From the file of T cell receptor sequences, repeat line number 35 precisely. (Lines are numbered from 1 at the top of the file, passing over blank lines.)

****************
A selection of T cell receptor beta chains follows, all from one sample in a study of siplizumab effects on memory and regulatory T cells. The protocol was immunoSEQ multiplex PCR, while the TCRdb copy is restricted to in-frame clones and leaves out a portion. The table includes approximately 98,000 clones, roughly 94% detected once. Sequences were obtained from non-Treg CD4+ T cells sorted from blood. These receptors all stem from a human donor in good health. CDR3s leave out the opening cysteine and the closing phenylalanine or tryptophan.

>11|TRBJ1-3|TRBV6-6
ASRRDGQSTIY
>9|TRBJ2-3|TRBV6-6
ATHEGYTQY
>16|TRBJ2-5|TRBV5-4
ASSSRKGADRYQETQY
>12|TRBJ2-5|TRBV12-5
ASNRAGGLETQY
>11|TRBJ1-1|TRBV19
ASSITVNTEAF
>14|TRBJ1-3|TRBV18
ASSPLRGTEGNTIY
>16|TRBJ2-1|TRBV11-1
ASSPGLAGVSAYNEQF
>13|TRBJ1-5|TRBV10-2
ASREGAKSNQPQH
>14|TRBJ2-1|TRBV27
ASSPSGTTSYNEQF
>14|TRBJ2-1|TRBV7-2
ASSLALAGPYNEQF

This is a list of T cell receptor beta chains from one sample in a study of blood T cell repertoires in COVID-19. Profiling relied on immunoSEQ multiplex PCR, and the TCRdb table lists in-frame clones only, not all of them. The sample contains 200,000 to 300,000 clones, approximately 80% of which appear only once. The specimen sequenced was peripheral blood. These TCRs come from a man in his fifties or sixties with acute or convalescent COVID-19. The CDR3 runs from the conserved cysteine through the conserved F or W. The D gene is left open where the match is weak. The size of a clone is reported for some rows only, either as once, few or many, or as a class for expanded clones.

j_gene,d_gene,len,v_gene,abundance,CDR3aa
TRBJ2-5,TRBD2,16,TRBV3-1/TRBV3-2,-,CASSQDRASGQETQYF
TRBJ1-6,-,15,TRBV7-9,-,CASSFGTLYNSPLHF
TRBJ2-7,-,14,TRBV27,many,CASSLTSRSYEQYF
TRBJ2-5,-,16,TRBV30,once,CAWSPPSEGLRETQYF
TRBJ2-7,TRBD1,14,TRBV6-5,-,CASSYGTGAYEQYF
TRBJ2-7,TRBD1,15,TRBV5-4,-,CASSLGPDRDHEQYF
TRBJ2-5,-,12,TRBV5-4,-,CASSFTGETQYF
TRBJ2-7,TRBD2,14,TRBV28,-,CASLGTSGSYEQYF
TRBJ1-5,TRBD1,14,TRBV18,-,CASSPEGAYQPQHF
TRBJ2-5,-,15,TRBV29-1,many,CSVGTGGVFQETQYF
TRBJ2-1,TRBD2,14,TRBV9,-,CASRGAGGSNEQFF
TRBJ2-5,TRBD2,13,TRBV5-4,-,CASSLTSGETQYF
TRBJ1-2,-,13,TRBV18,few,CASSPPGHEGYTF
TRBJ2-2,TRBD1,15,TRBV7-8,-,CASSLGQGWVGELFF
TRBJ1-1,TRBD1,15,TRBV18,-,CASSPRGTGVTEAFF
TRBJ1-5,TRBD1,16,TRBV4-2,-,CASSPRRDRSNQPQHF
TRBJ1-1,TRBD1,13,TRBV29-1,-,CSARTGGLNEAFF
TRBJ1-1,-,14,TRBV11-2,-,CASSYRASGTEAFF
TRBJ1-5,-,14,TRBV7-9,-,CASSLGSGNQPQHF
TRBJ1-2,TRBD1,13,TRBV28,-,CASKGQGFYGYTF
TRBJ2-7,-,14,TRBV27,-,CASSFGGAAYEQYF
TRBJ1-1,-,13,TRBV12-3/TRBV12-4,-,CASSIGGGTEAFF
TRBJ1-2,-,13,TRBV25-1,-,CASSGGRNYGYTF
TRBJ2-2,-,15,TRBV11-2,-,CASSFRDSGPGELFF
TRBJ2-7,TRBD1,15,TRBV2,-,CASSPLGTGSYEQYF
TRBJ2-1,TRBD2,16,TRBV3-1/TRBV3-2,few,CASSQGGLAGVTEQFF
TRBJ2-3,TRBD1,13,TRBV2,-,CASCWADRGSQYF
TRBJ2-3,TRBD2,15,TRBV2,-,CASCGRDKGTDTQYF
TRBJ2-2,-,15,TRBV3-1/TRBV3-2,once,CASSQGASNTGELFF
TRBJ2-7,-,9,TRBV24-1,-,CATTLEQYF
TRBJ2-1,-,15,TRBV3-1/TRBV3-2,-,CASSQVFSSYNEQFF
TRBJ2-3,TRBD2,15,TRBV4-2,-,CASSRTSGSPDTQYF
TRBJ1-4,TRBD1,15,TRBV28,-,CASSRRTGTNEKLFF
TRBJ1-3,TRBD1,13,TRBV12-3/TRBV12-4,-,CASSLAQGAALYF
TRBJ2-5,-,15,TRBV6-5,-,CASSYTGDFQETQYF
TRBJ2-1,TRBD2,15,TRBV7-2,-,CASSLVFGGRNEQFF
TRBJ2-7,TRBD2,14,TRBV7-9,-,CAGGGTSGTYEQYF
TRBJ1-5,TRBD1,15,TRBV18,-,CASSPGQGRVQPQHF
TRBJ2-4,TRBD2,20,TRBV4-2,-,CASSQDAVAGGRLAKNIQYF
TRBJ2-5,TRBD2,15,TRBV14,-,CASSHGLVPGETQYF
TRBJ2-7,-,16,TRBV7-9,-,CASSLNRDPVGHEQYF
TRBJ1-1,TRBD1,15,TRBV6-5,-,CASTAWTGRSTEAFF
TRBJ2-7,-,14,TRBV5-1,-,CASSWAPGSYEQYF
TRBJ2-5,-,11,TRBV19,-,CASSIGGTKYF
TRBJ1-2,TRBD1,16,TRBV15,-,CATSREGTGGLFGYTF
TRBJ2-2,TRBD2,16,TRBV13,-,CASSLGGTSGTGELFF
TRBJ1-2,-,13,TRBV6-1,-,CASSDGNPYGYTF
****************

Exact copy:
TRBJ2-5,TRBD2,13,TRBV5-4,-,CASSLTSGETQYF